Loss events - an important knowledge base

No company wants failures to occur in their operations, but even with all the preventive measures, failures occur from time to time and often have serious financial consequences.

You have to know how to manage the failures and losses that occur. Routine administrative tasks, such as gathering loss data across different business areas, documenting exceptions, calculating gross loss data, allocating appropriate capital and reporting risk exposure to senior management and the board of administrators require a lot of time and effort.

An efficient loss control mechanism that monitors losses across the company has become increasingly important.

The first step, and the main focus of this post, is to understand the loss event, how to classify it, and why it is important to record it.

What is an internal loss event?

Internal loss events can be viewed as real, potential and “near loss” events experienced by an organization:

  • Real loss – an incident that has a negative financial impact on business;
  • Potential loss – an incident that has been detected that may or may not result in financial losses;
  • Near loss – an incident detected by means other than standard operating practices (even by luck) or by specific management actions that result in a zero or positive financial impact (it should be noted that a near loss can result in financial gains).

Sources of loss events can be understood in two ways:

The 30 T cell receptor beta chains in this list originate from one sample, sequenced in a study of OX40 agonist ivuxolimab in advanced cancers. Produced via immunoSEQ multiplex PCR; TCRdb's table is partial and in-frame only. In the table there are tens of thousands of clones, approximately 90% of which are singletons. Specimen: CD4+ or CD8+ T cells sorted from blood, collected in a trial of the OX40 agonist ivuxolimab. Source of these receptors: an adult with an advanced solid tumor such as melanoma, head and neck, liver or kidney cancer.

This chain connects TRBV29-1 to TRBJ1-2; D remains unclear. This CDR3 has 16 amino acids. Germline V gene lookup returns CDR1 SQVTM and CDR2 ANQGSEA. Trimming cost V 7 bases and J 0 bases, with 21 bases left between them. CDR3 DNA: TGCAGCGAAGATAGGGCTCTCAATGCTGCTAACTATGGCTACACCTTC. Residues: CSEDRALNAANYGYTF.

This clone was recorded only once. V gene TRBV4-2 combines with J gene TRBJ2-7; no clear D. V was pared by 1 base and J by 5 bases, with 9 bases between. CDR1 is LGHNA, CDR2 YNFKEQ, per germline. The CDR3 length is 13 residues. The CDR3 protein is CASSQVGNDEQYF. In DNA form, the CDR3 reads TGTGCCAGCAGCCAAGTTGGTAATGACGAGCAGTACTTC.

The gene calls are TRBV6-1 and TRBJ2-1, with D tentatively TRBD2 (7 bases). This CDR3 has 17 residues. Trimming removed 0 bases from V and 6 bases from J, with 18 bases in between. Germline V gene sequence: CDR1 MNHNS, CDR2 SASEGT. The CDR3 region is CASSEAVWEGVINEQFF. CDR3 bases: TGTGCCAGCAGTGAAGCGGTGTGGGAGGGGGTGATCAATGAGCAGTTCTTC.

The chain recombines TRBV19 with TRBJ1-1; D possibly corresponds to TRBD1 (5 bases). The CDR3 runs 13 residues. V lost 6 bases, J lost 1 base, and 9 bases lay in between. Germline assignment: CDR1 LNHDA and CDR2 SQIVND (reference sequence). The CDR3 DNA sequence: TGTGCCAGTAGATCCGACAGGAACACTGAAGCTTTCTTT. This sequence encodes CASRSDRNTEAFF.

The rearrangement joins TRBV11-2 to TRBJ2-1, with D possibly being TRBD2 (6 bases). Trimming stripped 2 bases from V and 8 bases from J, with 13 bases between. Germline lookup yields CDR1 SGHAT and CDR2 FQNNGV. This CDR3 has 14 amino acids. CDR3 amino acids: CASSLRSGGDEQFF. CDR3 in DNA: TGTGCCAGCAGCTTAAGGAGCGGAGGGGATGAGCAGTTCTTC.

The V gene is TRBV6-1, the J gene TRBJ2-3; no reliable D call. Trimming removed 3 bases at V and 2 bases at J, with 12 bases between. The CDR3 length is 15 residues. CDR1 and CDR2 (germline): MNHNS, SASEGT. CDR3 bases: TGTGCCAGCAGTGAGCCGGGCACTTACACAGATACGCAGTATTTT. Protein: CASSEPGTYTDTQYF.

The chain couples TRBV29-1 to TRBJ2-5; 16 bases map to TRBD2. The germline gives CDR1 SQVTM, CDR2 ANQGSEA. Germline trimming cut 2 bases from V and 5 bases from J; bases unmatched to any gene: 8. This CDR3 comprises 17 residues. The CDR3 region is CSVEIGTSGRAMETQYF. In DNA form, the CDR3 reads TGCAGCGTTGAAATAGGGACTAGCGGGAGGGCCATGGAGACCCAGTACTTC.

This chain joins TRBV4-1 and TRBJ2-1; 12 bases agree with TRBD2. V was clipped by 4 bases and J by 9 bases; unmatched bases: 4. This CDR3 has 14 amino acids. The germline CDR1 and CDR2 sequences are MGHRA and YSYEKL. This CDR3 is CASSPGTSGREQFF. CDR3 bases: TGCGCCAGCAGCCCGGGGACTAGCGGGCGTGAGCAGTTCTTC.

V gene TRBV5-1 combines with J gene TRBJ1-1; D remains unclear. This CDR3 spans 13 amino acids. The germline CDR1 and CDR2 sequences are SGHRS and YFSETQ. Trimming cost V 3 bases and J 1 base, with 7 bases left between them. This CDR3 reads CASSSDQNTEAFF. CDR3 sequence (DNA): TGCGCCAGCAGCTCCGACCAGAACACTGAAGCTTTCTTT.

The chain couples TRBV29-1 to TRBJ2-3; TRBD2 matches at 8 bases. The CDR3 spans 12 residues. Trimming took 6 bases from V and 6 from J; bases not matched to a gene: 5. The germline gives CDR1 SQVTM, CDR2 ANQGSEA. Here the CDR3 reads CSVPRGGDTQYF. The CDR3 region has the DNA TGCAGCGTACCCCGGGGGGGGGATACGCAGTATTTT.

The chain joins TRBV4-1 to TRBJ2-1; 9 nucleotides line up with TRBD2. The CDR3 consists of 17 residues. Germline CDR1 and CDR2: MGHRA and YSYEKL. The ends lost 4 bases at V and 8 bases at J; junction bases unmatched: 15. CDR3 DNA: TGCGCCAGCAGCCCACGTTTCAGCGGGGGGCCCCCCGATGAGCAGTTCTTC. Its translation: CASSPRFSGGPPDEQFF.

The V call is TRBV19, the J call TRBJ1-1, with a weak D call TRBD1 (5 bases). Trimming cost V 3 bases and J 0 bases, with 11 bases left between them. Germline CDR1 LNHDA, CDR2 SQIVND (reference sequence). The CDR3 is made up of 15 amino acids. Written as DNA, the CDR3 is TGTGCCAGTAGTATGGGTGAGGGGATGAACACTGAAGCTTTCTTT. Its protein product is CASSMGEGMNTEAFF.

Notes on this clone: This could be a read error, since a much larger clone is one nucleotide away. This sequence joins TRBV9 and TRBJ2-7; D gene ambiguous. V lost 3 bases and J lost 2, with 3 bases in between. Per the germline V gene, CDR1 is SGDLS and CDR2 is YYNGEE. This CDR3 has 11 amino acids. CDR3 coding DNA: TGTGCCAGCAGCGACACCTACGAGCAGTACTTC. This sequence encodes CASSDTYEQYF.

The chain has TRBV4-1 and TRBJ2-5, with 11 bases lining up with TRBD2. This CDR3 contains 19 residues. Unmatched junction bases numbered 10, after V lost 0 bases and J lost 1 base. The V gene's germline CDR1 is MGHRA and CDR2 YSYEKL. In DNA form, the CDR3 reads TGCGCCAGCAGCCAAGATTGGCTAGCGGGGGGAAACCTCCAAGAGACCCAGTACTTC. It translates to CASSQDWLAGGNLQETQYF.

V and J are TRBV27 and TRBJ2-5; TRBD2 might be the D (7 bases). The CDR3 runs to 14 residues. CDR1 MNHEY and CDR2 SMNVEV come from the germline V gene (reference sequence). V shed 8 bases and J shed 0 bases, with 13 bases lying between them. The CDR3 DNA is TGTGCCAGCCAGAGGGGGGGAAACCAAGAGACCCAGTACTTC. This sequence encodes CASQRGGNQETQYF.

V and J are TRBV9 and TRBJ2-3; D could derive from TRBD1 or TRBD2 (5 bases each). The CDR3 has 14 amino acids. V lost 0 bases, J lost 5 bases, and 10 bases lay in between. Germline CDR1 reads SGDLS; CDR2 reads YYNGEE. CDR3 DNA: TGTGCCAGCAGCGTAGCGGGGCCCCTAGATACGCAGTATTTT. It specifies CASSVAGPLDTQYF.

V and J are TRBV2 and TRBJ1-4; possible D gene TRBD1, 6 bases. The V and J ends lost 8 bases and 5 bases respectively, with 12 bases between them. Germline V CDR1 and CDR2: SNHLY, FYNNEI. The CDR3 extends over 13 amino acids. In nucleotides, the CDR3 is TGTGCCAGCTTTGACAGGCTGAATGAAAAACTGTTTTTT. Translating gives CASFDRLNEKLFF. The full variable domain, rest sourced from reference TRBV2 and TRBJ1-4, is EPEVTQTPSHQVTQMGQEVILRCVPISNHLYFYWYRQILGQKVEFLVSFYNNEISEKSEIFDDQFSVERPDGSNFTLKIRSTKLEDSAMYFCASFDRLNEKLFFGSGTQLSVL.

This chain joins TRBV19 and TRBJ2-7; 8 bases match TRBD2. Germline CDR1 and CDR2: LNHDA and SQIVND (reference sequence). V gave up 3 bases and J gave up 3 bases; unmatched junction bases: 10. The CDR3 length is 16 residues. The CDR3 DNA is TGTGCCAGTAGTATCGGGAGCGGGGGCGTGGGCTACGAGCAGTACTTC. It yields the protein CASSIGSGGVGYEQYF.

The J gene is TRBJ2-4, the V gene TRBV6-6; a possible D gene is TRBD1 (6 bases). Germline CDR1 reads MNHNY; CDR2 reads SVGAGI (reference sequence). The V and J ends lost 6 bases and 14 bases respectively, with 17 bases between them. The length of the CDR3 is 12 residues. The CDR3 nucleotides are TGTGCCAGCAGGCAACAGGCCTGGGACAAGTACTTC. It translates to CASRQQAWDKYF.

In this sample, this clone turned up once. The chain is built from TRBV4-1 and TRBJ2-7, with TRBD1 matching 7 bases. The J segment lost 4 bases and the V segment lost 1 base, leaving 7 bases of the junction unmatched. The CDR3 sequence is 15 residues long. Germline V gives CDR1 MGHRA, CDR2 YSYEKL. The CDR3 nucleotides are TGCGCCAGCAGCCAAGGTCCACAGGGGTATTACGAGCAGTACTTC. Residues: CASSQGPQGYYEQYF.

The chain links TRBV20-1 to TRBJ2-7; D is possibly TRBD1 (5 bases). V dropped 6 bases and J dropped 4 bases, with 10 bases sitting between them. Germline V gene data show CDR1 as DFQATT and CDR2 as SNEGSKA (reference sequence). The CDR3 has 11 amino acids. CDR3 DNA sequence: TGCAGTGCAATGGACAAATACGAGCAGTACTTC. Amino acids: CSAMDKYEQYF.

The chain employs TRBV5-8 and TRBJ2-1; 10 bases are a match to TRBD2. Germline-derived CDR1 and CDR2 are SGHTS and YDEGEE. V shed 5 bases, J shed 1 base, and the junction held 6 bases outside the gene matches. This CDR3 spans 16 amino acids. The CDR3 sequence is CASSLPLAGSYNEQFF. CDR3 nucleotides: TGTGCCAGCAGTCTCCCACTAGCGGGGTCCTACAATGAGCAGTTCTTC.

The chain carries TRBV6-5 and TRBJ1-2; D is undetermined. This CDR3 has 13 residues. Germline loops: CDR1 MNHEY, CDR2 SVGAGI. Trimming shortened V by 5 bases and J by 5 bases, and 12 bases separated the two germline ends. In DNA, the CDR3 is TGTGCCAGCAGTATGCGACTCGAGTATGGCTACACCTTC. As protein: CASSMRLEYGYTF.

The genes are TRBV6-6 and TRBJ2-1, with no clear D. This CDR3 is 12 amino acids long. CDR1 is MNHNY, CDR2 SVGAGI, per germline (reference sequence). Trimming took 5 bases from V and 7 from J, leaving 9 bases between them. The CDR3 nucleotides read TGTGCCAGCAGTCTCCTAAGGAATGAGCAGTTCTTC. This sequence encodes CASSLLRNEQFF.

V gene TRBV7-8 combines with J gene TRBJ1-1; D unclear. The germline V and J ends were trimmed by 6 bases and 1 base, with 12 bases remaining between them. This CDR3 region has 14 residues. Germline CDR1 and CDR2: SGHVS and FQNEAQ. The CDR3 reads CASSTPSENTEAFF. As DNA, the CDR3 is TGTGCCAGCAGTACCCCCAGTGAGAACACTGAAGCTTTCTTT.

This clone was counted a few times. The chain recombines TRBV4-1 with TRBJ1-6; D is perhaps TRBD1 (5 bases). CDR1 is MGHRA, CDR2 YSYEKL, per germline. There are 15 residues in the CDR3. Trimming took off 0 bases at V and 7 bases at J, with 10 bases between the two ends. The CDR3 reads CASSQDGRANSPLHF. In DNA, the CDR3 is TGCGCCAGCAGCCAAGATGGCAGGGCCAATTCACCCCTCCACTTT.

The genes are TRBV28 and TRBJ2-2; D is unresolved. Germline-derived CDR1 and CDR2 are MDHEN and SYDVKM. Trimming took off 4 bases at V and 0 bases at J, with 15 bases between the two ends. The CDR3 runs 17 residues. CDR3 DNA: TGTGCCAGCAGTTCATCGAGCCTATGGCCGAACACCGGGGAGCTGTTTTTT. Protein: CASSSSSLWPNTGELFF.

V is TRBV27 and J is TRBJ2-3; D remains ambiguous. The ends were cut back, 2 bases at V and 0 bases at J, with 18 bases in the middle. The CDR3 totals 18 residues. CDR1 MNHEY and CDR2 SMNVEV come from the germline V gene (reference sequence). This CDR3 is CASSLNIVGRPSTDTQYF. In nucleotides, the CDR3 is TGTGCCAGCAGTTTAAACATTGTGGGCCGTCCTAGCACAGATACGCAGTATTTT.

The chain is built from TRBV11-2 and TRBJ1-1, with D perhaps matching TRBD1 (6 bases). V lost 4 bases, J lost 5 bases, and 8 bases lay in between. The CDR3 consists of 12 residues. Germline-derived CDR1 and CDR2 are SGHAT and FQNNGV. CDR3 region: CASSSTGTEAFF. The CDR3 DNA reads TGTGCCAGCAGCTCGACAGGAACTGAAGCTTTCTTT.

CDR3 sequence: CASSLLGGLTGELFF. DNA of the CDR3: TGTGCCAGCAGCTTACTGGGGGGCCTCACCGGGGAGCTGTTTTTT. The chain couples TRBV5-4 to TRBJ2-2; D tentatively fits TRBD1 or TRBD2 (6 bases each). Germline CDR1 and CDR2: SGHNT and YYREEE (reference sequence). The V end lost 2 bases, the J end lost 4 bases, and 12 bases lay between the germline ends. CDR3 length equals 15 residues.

• the result of a new risk for the organization, leading to a loss event;
  • the result of a lack of control or control failure of an identified risk.

Why are they important?

Tracing internal loss event data is an essential part of risk management and contributes to risk assessment and monitoring. By consistently gathering loss event data, organizations can:

  • measure risk exposure more accurately;
  • justify the cost of new or improved controls and compare the effectiveness of controls;
  • identify trends and lessons to learn over time;
  • use loss data as a potential input for capital calculations.

Robust risk management requires a sufficient amount and quality of data for analysis to be meaningful and for decision making to be effective. Thus, data integrity is important in any loss event database.

How to classify a loss event?

Before classifying a loss event, limits should be defined that characterize a loss event as a real, potential or a near loss event. Loss events that exceed these limits should be registered and classified in an internal loss event database.

New loss event

An important knowledge base

Losses resulting from a failure or lack of control and/or unforeseen events may be thought of as representing a vision of the past, while risk management should be forward-looking. However, events that have already occurred may recur and result in more significant impacts. To this end, seizing the opportunity to learn from hindsight can be helpful in forecasting and predicting.

When implemented effectively, the positive results of an internal loss event process are not just better informed responses to current risks, but also better informed management of future risks.

Tobias Schroeder


Tobias Schroeder

MBA in Strategic Management from UFPR. Business and market analyst at SoftExpert, a software provider for enterprise-wide business processes automation, improvement, compliance management and corporate governance.

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